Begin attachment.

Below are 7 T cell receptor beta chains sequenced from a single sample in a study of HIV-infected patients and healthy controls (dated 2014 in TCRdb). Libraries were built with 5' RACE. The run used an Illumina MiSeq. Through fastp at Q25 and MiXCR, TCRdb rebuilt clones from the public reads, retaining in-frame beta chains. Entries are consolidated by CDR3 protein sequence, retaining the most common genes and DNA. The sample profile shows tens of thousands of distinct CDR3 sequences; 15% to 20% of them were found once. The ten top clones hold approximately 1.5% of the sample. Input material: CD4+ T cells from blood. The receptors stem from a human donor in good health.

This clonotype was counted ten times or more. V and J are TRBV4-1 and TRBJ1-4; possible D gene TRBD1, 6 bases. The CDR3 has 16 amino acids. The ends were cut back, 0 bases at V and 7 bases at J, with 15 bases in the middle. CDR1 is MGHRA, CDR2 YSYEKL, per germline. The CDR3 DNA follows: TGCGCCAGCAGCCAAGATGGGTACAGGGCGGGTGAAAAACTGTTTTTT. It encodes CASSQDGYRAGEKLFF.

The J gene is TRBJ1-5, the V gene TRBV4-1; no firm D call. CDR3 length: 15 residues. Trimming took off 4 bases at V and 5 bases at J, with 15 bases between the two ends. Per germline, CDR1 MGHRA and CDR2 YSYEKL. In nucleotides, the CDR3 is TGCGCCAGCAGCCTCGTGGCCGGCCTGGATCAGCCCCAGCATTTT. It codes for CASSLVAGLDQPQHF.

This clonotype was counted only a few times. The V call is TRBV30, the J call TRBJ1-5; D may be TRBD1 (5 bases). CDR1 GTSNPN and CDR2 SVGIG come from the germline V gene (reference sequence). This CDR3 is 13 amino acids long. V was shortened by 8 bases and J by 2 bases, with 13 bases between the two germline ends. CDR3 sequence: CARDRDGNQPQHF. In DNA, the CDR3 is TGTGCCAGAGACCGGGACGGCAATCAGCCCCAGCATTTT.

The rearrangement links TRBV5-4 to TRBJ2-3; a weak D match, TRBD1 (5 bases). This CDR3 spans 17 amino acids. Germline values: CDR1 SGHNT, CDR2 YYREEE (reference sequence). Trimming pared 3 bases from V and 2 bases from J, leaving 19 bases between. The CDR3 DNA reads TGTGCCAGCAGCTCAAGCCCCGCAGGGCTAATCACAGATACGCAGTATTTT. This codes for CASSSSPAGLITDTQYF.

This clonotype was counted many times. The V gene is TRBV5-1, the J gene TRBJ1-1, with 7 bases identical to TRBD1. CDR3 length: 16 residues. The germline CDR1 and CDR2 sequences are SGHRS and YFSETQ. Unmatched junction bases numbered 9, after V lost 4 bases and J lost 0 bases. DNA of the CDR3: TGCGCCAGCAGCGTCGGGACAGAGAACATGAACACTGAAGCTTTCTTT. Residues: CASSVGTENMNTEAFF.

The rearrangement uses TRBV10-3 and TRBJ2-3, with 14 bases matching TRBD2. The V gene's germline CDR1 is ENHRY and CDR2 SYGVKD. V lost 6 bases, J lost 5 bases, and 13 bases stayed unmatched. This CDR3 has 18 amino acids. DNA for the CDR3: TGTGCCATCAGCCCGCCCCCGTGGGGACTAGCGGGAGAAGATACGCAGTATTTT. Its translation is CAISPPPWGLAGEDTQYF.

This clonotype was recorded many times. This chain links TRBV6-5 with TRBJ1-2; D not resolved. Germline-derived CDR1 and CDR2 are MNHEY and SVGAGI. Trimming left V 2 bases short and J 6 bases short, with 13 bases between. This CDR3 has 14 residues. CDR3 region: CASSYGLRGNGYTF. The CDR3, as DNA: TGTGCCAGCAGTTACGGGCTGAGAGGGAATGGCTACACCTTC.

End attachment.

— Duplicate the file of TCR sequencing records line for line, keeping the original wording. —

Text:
Below are 7 T cell receptor beta chains sequenced from a single sample in a study of HIV-infected patients and healthy controls (dated 2014 in TCRdb). Libraries were built with 5' RACE. The run used an Illumina MiSeq. Through fastp at Q25 and MiXCR, TCRdb rebuilt clones from the public reads, retaining in-frame beta chains. Entries are consolidated by CDR3 protein sequence, retaining the most common genes and DNA. The sample profile shows tens of thousands of distinct CDR3 sequences; 15% to 20% of them were found once. The ten top clones hold approximately 1.5% of the sample. Input material: CD4+ T cells from blood. The receptors stem from a human donor in good health.

This clonotype was counted ten times or more. V and J are TRBV4-1 and TRBJ1-4; possible D gene TRBD1, 6 bases. The CDR3 has 16 amino acids. The ends were cut back, 0 bases at V and 7 bases at J, with 15 bases in the middle. CDR1 is MGHRA, CDR2 YSYEKL, per germline. The CDR3 DNA follows: TGCGCCAGCAGCCAAGATGGGTACAGGGCGGGTGAAAAACTGTTTTTT. It encodes CASSQDGYRAGEKLFF.

The J gene is TRBJ1-5, the V gene TRBV4-1; no firm D call. CDR3 length: 15 residues. Trimming took off 4 bases at V and 5 bases at J, with 15 bases between the two ends. Per germline, CDR1 MGHRA and CDR2 YSYEKL. In nucleotides, the CDR3 is TGCGCCAGCAGCCTCGTGGCCGGCCTGGATCAGCCCCAGCATTTT. It codes for CASSLVAGLDQPQHF.

This clonotype was counted only a few times. The V call is TRBV30, the J call TRBJ1-5; D may be TRBD1 (5 bases). CDR1 GTSNPN and CDR2 SVGIG come from the germline V gene (reference sequence). This CDR3 is 13 amino acids long. V was shortened by 8 bases and J by 2 bases, with 13 bases between the two germline ends. CDR3 sequence: CARDRDGNQPQHF. In DNA, the CDR3 is TGTGCCAGAGACCGGGACGGCAATCAGCCCCAGCATTTT.

The rearrangement links TRBV5-4 to TRBJ2-3; a weak D match, TRBD1 (5 bases). This CDR3 spans 17 amino acids. Germline values: CDR1 SGHNT, CDR2 YYREEE (reference sequence). Trimming pared 3 bases from V and 2 bases from J, leaving 19 bases between. The CDR3 DNA reads TGTGCCAGCAGCTCAAGCCCCGCAGGGCTAATCACAGATACGCAGTATTTT. This codes for CASSSSPAGLITDTQYF.

This clonotype was counted many times. The V gene is TRBV5-1, the J gene TRBJ1-1, with 7 bases identical to TRBD1. CDR3 length: 16 residues. The germline CDR1 and CDR2 sequences are SGHRS and YFSETQ. Unmatched junction bases numbered 9, after V lost 4 bases and J lost 0 bases. DNA of the CDR3: TGCGCCAGCAGCGTCGGGACAGAGAACATGAACACTGAAGCTTTCTTT. Residues: CASSVGTENMNTEAFF.

The rearrangement uses TRBV10-3 and TRBJ2-3, with 14 bases matching TRBD2. The V gene's germline CDR1 is ENHRY and CDR2 SYGVKD. V lost 6 bases, J lost 5 bases, and 13 bases stayed unmatched. This CDR3 has 18 amino acids. DNA for the CDR3: TGTGCCATCAGCCCGCCCCCGTGGGGACTAGCGGGAGAAGATACGCAGTATTTT. Its translation is CAISPPPWGLAGEDTQYF.

This clonotype was recorded many times. This chain links TRBV6-5 with TRBJ1-2; D not resolved. Germline-derived CDR1 and CDR2 are MNHEY and SVGAGI. Trimming left V 2 bases short and J 6 bases short, with 13 bases between. This CDR3 has 14 residues. CDR3 region: CASSYGLRGNGYTF. The CDR3, as DNA: TGTGCCAGCAGTTACGGGCTGAGAGGGAATGGCTACACCTTC.